But it didn't all start off in this style. In fact Arv Mittoo was a promising amateur, having a long career before turning professional. "I had nearly 50 amateur fights too and did bloody well" Mittoo tells me, reflecting back on a period when a win was easier to come by. "Maybe I should have stayed in it to be quite honest a bit longer. My trainer didn’t want me to go professional. He’s an Olympic coach now my trainer, Bob Dylan, and he trains all the Olympic guys like Anthony Joshua up in Sheffield. That fella trained me and he always believed in me, what a good trainer he was. It didn’t surprise me when I heard he was training the Olympic team, he does very well."
As a professional Mittoo was managed by Nobby Nobbs, a man who was notorious for looking after the careers of those in the sport who were at the bottom end of the winners table. "With Nobby you were always the away fighter, it was always hard fights and hard to get wins. I remember someone saying ‘don’t go with Nobby, you’ll end up coming back in a body bag!!’ but I avoided it alright" laughs Mittoo. At the time the management and promotional options for a fighter in the Midlands were limited. Today there are the likes of Jon Pegg, who guides current Commonwealth and British welterweight champion Sam Eggington. Does Mittoo see that life could have been different if there were more options when he started his career in 1996? 
"What I wish is someone could have given me the right guidance. Errol Johnson, Jon Pegg, these guys weren’t around when I went professional. I’m sure with Jon or Errol my career would have gone better, they have their own shows. When you were with Nobby you would go around the country. Nobby was a good bloke and paid you well but you would always go on other people’s shows to be the opponent. At least with Errol and Jon they have their own shows where people come to you and it gives you the chance to have wins."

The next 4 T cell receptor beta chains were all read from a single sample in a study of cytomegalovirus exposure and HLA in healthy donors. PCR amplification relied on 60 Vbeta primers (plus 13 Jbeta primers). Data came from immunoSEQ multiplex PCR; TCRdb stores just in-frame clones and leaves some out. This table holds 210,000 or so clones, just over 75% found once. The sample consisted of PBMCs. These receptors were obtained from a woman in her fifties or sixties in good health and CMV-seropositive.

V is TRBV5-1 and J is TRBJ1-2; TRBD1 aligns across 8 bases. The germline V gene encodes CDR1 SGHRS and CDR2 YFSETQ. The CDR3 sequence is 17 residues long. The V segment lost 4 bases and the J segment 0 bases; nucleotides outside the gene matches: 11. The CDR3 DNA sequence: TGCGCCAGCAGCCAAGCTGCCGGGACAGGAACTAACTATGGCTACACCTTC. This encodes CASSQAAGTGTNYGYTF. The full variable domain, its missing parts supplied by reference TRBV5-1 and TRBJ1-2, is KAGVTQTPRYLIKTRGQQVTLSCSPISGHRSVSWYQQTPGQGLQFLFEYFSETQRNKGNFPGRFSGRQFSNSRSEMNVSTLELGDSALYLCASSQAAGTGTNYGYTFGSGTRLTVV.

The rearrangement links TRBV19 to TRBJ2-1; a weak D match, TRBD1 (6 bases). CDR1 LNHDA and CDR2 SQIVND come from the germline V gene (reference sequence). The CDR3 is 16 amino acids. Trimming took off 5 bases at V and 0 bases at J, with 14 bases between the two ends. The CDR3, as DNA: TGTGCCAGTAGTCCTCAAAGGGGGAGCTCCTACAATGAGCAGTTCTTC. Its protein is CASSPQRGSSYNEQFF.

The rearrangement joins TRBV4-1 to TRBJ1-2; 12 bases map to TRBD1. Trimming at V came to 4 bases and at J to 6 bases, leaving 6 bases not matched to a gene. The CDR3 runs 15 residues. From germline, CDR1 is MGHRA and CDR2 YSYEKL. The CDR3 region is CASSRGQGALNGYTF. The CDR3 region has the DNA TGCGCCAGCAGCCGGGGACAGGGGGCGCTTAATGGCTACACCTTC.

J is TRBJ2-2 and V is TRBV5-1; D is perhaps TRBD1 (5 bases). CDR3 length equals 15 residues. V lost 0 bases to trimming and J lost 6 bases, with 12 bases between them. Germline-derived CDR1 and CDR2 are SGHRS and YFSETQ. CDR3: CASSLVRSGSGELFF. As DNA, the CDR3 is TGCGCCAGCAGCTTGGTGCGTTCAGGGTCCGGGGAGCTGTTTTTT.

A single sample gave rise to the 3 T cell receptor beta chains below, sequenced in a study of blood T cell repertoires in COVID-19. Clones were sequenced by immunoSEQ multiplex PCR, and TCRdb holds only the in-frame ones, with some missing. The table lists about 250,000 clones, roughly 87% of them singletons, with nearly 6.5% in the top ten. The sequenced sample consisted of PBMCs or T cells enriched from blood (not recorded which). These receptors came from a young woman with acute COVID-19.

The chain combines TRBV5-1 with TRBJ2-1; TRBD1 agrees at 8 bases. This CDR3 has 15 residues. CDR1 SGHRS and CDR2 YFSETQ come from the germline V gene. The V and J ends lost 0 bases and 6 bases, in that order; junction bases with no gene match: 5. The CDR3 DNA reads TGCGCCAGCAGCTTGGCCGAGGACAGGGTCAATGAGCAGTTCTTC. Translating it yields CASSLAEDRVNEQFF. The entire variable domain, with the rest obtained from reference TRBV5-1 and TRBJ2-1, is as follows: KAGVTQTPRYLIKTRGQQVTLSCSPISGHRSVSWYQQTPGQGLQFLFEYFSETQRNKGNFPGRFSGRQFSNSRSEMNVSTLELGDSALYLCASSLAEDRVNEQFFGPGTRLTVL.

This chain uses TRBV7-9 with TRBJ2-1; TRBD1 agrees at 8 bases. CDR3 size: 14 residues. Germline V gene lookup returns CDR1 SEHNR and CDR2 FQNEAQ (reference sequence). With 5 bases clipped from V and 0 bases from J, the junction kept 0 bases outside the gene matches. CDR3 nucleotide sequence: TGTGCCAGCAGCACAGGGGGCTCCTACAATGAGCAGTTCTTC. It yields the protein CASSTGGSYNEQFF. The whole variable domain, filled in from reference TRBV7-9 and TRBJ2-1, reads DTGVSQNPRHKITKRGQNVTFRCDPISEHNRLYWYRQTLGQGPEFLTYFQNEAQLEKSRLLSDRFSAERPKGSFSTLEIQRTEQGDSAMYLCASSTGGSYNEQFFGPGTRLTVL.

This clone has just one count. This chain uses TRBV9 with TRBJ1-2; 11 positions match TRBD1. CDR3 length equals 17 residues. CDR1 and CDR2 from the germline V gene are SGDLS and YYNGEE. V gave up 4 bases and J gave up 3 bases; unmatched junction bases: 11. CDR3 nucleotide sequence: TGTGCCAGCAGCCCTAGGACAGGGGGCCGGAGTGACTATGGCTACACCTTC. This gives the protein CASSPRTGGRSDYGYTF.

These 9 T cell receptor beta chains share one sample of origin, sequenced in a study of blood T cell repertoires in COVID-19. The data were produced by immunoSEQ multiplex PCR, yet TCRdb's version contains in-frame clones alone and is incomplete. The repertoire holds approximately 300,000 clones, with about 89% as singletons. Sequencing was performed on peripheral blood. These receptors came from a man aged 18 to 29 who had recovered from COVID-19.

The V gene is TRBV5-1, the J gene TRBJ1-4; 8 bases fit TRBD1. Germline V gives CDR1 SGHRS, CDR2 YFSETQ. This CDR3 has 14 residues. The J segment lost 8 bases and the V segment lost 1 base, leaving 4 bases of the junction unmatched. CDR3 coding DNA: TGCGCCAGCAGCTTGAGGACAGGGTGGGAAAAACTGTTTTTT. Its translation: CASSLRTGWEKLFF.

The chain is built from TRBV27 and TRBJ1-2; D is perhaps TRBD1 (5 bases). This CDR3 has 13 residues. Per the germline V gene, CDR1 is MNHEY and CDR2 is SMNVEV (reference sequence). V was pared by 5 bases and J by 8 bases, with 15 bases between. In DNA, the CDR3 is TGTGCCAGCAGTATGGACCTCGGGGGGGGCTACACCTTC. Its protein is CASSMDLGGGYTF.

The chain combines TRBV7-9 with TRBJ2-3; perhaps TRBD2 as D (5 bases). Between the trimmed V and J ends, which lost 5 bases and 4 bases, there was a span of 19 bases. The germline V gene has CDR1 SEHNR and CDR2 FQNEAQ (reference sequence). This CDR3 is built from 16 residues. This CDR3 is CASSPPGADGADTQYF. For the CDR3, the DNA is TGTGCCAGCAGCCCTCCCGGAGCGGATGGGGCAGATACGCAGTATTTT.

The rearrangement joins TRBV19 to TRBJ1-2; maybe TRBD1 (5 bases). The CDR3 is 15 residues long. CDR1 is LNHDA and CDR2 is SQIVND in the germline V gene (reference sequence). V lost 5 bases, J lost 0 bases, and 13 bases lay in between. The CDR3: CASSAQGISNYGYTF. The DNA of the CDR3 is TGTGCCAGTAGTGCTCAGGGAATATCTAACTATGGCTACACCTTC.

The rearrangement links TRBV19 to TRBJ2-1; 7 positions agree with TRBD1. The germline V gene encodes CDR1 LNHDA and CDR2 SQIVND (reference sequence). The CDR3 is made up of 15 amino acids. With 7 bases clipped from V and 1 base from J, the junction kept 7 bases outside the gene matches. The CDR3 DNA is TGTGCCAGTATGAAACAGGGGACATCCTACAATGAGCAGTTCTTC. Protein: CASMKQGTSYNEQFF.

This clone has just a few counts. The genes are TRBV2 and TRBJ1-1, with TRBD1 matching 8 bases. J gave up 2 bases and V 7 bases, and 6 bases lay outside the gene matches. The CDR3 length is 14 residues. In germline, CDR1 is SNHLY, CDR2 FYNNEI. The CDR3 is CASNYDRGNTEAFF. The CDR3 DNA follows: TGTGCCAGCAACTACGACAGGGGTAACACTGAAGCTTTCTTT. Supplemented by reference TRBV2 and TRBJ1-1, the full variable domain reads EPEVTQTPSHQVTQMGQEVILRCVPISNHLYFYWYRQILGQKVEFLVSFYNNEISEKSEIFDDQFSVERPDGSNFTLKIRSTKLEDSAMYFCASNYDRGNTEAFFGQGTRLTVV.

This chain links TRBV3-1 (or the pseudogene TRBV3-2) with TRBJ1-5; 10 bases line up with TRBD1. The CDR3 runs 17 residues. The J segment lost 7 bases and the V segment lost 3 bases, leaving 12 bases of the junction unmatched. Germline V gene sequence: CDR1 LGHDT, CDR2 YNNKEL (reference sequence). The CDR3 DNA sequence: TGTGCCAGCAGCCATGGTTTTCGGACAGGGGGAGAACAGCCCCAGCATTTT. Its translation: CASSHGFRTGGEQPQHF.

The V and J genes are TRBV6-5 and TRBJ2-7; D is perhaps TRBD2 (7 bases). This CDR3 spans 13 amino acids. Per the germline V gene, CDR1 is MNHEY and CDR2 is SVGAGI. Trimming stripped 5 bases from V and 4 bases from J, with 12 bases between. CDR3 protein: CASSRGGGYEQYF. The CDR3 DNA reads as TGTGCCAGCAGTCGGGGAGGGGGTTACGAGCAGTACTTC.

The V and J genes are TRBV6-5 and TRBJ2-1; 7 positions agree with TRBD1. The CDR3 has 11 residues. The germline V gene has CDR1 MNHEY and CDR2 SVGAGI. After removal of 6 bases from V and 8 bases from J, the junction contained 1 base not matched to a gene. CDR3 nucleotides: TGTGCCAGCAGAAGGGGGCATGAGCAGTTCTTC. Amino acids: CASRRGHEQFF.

In fact there was only one occasion that Mittoo managed to box as the home fighter, in June 2000 against debutant Casey Brooke at the Copthorne Hotel in the West Midlands. The result? Mittoo claimed the points victory. That isolated case highlights a situation that has not just been a flaw in the career of the Midlands boxer but is a fundamental issue in boxing as a whole; being the home fighter means that the cards are stacked in your favour. Boxing is meant to be a sport that pits two men against one another either to a stoppage, or for a winner to be decided by judges or the referee based upon a series of subjective actions such as style, aggression, punches thrown, punches landed and overall success. However as Mittoo says, in boxing, the house is nearly always going to come out on top:
"What happened has happened but I didn’t realise the way the sport was in the sense of, if I was going to another guys town, even if I box his head off I’m not going to get the decision. On quite a lot of occasions that happened. As time went on I started to realise that, the ticket seller is going to win unless I knocked him out. I was never a big puncher but I was a very good boxer for a while until I decided to go to the other mode. It was never my intention to start that way, my intention was to win a British title or something. But when I realised what was going on around me I thought ‘OK I will do what other boxers in my situation do’. I could fight, then five days after fight again and five days after that fight again."